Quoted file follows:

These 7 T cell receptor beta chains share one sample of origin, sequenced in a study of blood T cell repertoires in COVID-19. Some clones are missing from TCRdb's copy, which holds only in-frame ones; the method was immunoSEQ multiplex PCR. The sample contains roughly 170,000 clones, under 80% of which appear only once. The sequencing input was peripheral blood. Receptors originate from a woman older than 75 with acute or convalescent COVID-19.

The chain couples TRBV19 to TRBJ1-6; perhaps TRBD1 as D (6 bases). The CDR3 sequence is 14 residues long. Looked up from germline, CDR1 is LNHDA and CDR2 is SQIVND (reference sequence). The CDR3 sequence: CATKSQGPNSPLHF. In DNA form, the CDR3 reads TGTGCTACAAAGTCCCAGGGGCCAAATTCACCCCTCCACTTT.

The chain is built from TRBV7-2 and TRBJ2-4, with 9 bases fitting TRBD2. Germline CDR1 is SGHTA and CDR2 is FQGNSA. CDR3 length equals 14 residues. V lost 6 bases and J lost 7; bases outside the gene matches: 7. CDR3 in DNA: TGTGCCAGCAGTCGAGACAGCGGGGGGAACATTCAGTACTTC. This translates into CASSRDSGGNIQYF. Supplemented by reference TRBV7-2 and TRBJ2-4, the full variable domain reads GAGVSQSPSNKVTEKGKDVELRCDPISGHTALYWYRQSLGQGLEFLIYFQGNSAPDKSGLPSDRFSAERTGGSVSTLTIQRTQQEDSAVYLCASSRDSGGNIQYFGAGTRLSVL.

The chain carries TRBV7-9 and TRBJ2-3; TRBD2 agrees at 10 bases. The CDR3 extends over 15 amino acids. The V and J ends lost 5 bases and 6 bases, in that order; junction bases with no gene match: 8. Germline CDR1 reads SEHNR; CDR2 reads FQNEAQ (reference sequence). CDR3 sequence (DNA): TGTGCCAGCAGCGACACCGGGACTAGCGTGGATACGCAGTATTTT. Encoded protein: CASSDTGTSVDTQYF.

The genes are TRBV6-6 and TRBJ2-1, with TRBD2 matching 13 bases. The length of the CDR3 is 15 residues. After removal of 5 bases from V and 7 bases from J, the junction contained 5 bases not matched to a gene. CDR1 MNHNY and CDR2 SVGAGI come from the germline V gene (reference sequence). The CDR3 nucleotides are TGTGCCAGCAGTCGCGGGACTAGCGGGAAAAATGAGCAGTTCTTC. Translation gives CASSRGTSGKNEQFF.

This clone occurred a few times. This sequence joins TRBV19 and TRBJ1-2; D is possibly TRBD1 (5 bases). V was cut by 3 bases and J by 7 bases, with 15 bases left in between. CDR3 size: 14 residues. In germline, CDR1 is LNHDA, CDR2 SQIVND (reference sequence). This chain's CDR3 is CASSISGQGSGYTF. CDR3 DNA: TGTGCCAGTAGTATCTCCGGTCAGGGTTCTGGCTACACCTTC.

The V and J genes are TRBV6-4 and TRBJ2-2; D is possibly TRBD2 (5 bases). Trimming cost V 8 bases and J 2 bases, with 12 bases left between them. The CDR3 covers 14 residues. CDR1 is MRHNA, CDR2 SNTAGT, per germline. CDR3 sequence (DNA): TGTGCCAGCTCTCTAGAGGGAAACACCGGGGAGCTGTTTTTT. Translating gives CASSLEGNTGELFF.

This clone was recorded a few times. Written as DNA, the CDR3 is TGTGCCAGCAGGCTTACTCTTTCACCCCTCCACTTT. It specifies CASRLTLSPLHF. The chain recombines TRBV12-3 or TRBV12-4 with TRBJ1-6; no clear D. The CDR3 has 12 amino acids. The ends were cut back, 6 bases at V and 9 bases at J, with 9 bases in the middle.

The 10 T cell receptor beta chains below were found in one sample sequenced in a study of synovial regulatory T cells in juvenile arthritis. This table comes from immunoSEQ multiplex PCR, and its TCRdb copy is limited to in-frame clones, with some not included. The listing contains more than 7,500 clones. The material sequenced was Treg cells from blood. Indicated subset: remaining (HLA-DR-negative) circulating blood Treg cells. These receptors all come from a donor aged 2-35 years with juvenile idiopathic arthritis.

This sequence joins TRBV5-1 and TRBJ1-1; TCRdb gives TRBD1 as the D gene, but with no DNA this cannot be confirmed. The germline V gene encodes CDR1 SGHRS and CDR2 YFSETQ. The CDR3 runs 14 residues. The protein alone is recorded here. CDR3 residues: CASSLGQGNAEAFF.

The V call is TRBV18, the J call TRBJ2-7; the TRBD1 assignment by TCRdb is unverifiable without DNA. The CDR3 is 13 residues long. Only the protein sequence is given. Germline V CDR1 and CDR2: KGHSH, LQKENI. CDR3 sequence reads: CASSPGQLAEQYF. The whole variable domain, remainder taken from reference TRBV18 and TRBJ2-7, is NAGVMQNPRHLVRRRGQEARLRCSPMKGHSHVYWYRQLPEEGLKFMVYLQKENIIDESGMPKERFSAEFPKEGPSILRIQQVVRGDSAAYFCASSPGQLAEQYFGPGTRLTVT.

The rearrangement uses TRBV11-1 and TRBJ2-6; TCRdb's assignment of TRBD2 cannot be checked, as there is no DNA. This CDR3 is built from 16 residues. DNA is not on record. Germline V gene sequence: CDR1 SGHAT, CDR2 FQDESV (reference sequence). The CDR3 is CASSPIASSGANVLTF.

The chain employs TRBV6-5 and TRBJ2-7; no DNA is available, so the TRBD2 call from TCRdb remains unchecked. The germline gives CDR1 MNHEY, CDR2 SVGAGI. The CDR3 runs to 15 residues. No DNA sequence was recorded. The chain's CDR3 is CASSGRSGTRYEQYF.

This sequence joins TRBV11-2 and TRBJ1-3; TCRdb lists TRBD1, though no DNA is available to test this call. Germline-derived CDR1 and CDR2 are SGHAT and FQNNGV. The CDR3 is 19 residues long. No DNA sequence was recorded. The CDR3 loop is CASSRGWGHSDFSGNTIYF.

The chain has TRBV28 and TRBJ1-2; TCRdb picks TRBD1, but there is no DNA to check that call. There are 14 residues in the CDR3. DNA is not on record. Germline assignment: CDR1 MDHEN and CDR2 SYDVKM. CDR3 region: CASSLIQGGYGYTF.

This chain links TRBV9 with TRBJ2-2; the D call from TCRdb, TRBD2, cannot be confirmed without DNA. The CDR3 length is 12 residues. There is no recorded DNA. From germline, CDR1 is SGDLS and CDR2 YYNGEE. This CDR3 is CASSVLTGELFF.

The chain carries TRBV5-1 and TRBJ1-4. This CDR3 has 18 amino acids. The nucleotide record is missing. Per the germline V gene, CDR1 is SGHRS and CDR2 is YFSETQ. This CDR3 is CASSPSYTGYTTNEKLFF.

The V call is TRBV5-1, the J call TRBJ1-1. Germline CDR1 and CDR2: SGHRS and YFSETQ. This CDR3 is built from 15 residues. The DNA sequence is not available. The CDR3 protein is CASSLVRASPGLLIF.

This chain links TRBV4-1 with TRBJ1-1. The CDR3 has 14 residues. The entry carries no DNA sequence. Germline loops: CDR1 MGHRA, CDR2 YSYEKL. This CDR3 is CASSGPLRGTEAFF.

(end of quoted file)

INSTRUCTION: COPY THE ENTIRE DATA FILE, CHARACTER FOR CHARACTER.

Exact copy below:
These 7 T cell receptor beta chains share one sample of origin, sequenced in a study of blood T cell repertoires in COVID-19. Some clones are missing from TCRdb's copy, which holds only in-frame ones; the method was immunoSEQ multiplex PCR. The sample contains roughly 170,000 clones, under 80% of which appear only once. The sequencing input was peripheral blood. Receptors originate from a woman older than 75 with acute or convalescent COVID-19.

The chain couples TRBV19 to TRBJ1-6; perhaps TRBD1 as D (6 bases). The CDR3 sequence is 14 residues long. Looked up from germline, CDR1 is LNHDA and CDR2 is SQIVND (reference sequence). The CDR3 sequence: CATKSQGPNSPLHF. In DNA form, the CDR3 reads TGTGCTACAAAGTCCCAGGGGCCAAATTCACCCCTCCACTTT.

The chain is built from TRBV7-2 and TRBJ2-4, with 9 bases fitting TRBD2. Germline CDR1 is SGHTA and CDR2 is FQGNSA. CDR3 length equals 14 residues. V lost 6 bases and J lost 7; bases outside the gene matches: 7. CDR3 in DNA: TGTGCCAGCAGTCGAGACAGCGGGGGGAACATTCAGTACTTC. This translates into CASSRDSGGNIQYF. Supplemented by reference TRBV7-2 and TRBJ2-4, the full variable domain reads GAGVSQSPSNKVTEKGKDVELRCDPISGHTALYWYRQSLGQGLEFLIYFQGNSAPDKSGLPSDRFSAERTGGSVSTLTIQRTQQEDSAVYLCASSRDSGGNIQYFGAGTRLSVL.

The chain carries TRBV7-9 and TRBJ2-3; TRBD2 agrees at 10 bases. The CDR3 extends over 15 amino acids. The V and J ends lost 5 bases and 6 bases, in that order; junction bases with no gene match: 8. Germline CDR1 reads SEHNR; CDR2 reads FQNEAQ (reference sequence). CDR3 sequence (DNA): TGTGCCAGCAGCGACACCGGGACTAGCGTGGATACGCAGTATTTT. Encoded protein: CASSDTGTSVDTQYF.

The genes are TRBV6-6 and TRBJ2-1, with TRBD2 matching 13 bases. The length of the CDR3 is 15 residues. After removal of 5 bases from V and 7 bases from J, the junction contained 5 bases not matched to a gene. CDR1 MNHNY and CDR2 SVGAGI come from the germline V gene (reference sequence). The CDR3 nucleotides are TGTGCCAGCAGTCGCGGGACTAGCGGGAAAAATGAGCAGTTCTTC. Translation gives CASSRGTSGKNEQFF.

This clone occurred a few times. This sequence joins TRBV19 and TRBJ1-2; D is possibly TRBD1 (5 bases). V was cut by 3 bases and J by 7 bases, with 15 bases left in between. CDR3 size: 14 residues. In germline, CDR1 is LNHDA, CDR2 SQIVND (reference sequence). This chain's CDR3 is CASSISGQGSGYTF. CDR3 DNA: TGTGCCAGTAGTATCTCCGGTCAGGGTTCTGGCTACACCTTC.

The V and J genes are TRBV6-4 and TRBJ2-2; D is possibly TRBD2 (5 bases). Trimming cost V 8 bases and J 2 bases, with 12 bases left between them. The CDR3 covers 14 residues. CDR1 is MRHNA, CDR2 SNTAGT, per germline. CDR3 sequence (DNA): TGTGCCAGCTCTCTAGAGGGAAACACCGGGGAGCTGTTTTTT. Translating gives CASSLEGNTGELFF.

This clone was recorded a few times. Written as DNA, the CDR3 is TGTGCCAGCAGGCTTACTCTTTCACCCCTCCACTTT. It specifies CASRLTLSPLHF. The chain recombines TRBV12-3 or TRBV12-4 with TRBJ1-6; no clear D. The CDR3 has 12 amino acids. The ends were cut back, 6 bases at V and 9 bases at J, with 9 bases in the middle.

The 10 T cell receptor beta chains below were found in one sample sequenced in a study of synovial regulatory T cells in juvenile arthritis. This table comes from immunoSEQ multiplex PCR, and its TCRdb copy is limited to in-frame clones, with some not included. The listing contains more than 7,500 clones. The material sequenced was Treg cells from blood. Indicated subset: remaining (HLA-DR-negative) circulating blood Treg cells. These receptors all come from a donor aged 2-35 years with juvenile idiopathic arthritis.

This sequence joins TRBV5-1 and TRBJ1-1; TCRdb gives TRBD1 as the D gene, but with no DNA this cannot be confirmed. The germline V gene encodes CDR1 SGHRS and CDR2 YFSETQ. The CDR3 runs 14 residues. The protein alone is recorded here. CDR3 residues: CASSLGQGNAEAFF.

The V call is TRBV18, the J call TRBJ2-7; the TRBD1 assignment by TCRdb is unverifiable without DNA. The CDR3 is 13 residues long. Only the protein sequence is given. Germline V CDR1 and CDR2: KGHSH, LQKENI. CDR3 sequence reads: CASSPGQLAEQYF. The whole variable domain, remainder taken from reference TRBV18 and TRBJ2-7, is NAGVMQNPRHLVRRRGQEARLRCSPMKGHSHVYWYRQLPEEGLKFMVYLQKENIIDESGMPKERFSAEFPKEGPSILRIQQVVRGDSAAYFCASSPGQLAEQYFGPGTRLTVT.

The rearrangement uses TRBV11-1 and TRBJ2-6; TCRdb's assignment of TRBD2 cannot be checked, as there is no DNA. This CDR3 is built from 16 residues. DNA is not on record. Germline V gene sequence: CDR1 SGHAT, CDR2 FQDESV (reference sequence). The CDR3 is CASSPIASSGANVLTF.

The chain employs TRBV6-5 and TRBJ2-7; no DNA is available, so the TRBD2 call from TCRdb remains unchecked. The germline gives CDR1 MNHEY, CDR2 SVGAGI. The CDR3 runs to 15 residues. No DNA sequence was recorded. The chain's CDR3 is CASSGRSGTRYEQYF.

This sequence joins TRBV11-2 and TRBJ1-3; TCRdb lists TRBD1, though no DNA is available to test this call. Germline-derived CDR1 and CDR2 are SGHAT and FQNNGV. The CDR3 is 19 residues long. No DNA sequence was recorded. The CDR3 loop is CASSRGWGHSDFSGNTIYF.

The chain has TRBV28 and TRBJ1-2; TCRdb picks TRBD1, but there is no DNA to check that call. There are 14 residues in the CDR3. DNA is not on record. Germline assignment: CDR1 MDHEN and CDR2 SYDVKM. CDR3 region: CASSLIQGGYGYTF.

This chain links TRBV9 with TRBJ2-2; the D call from TCRdb, TRBD2, cannot be confirmed without DNA. The CDR3 length is 12 residues. There is no recorded DNA. From germline, CDR1 is SGDLS and CDR2 YYNGEE. This CDR3 is CASSVLTGELFF.

The chain carries TRBV5-1 and TRBJ1-4. This CDR3 has 18 amino acids. The nucleotide record is missing. Per the germline V gene, CDR1 is SGHRS and CDR2 is YFSETQ. This CDR3 is CASSPSYTGYTTNEKLFF.

The V call is TRBV5-1, the J call TRBJ1-1. Germline CDR1 and CDR2: SGHRS and YFSETQ. This CDR3 is built from 15 residues. The DNA sequence is not available. The CDR3 protein is CASSLVRASPGLLIF.

This chain links TRBV4-1 with TRBJ1-1. The CDR3 has 14 residues. The entry carries no DNA sequence. Germline loops: CDR1 MGHRA, CDR2 YSYEKL. This CDR3 is CASSGPLRGTEAFF.